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Darwin "Don" Ekholm

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Obituary: Longtime DJ Donald K. Martin had many identities

  • Article by: PAUL WALSH
  • Star Tribune
  • October 12, 2012 - 8:26 AM

Darwin "Don" Ekholm made quite a name for himself in radio. Then another. And another.

And another.

Better known to morning radio listeners in the Twin Cities as Donald K. Martin, the longtime morning disc jockey unleashed a wacky cast of characters from his imagination on rock stations WDGY and KDWB for much of the 1960s and 1970s.

Martin, who raised a family and lived into retirement in Burnsville, died Sept. 24 of heart failure. The 2010 inductee into the Pavek Museum's Minnesota Broadcasting Hall of Fame was 74.

Martin built a corral of 15 personas while at WDGY, among them Harvey Wallbanger (he wandered around in pursuit of "beer and broads") and Dr. Frank N. Stein, the house doctor.

"It's a little bit more important to us to be more than a glorified jukebox," Martin said in a 1974 interview with the Minneapolis Star. "We want people to smile and be informed."

In a video tribute to Martin on the Pavek Museum website, radio executive Marc Kalman explained how Martin finagled his way onto the air at WDGY.

"Don very much wanted to be a sidekick of Scott Burton," Kalman began, so Martin "would sneak downstairs into the production room at WDGY, he would call Scott and do his many, many creative voices.

"Don would wander back into the newsroom, and Scott would say, 'Don, you've got to hear this guy that called.' And he would play back Don's voice to him."

Eventually, Martin 'fessed up, and that gave birth to one of the nation's earliest two-person teams in Top 40 morning radio.

Family laugh contests

Steven Ekholm recalled some of the perks and piques that came with being the son of a famous radio personality.

Anytime the family went to the State Fair, Ekholm recalled, "every 10 seconds somebody would stop him. And being the guy that he was, he'd stop and talk with them for 10 minutes, to the point it would be frustrating. I wanted to go to the taffy guy, and he'd know that guy, too. But that wasn't too bad, because we'd get extra taffy."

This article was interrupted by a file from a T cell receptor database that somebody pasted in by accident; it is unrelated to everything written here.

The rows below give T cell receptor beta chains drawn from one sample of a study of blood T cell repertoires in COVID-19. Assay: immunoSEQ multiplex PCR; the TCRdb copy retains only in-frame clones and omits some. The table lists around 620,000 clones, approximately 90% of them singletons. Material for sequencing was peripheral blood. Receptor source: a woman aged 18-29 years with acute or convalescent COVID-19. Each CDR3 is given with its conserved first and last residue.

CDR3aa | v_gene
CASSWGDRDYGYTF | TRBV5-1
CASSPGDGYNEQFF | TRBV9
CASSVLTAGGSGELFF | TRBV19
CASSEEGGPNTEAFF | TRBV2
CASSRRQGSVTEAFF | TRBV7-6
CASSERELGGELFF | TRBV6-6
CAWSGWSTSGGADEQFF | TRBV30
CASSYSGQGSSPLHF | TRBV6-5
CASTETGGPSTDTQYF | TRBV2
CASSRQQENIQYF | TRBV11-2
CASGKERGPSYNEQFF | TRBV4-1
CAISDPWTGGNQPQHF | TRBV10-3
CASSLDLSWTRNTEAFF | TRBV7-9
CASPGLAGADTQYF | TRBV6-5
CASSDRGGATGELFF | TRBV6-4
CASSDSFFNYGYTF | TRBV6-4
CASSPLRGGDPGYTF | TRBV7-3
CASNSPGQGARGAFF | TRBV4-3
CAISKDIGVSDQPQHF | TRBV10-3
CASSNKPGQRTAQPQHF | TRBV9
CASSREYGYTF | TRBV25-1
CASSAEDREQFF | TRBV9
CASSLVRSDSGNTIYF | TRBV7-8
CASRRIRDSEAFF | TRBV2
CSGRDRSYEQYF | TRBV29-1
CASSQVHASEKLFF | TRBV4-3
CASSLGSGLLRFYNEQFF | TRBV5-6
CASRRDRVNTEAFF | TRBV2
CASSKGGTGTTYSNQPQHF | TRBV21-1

Ekholm said that he, his brother Michael and their father would "compete to get each other to laugh," with the sons rarely prevailing.

"He was good at being the center of attention," but not in an egotistical way, Steven Ekholm said. "If you were in a roomful of shy people, he'd get people talking. He was just real easy to talk to."

Like many DJs, Martin loved music and was involved beyond the radio studio. He was a member of one of Minnesota's first rock 'n' roll bands, the Delricos, in the 1950s and also managed other groups. Martin completed his education at Brown Institute in Minneapolis, studying radio broadcasting.

He took his first radio job at KRIB in Mason City, Iowa, playing Top 40. A year later, he moved to KDUZ in Hutchinson, Minn., which had a playlist of Top 40, polka and country.

Then it was a year at KCUE in Red Wing, Minn., before joining the KDWB newsroom in the Twin Cities, where he handled the news and later an all-night DJ shift from 1963 to 1967. While at KDWB, he interviewed the Beatles and persuaded Paul McCartney to give the station call letters on the air.

After a year as program director and on-air talent at WMIN in St. Paul, he moved to rock 'n' roll giant WDGY, where he worked from 1968 to 1977.

With WDGY's shift to country came Martin's departure from radio and into the real estate business.

Martin is preceded in death by his wife, Marilyn. Along with sons Michael and Steven, he is also survived by brothers Jack and Jim. Services have been held.

Paul Walsh • 612-673-4482

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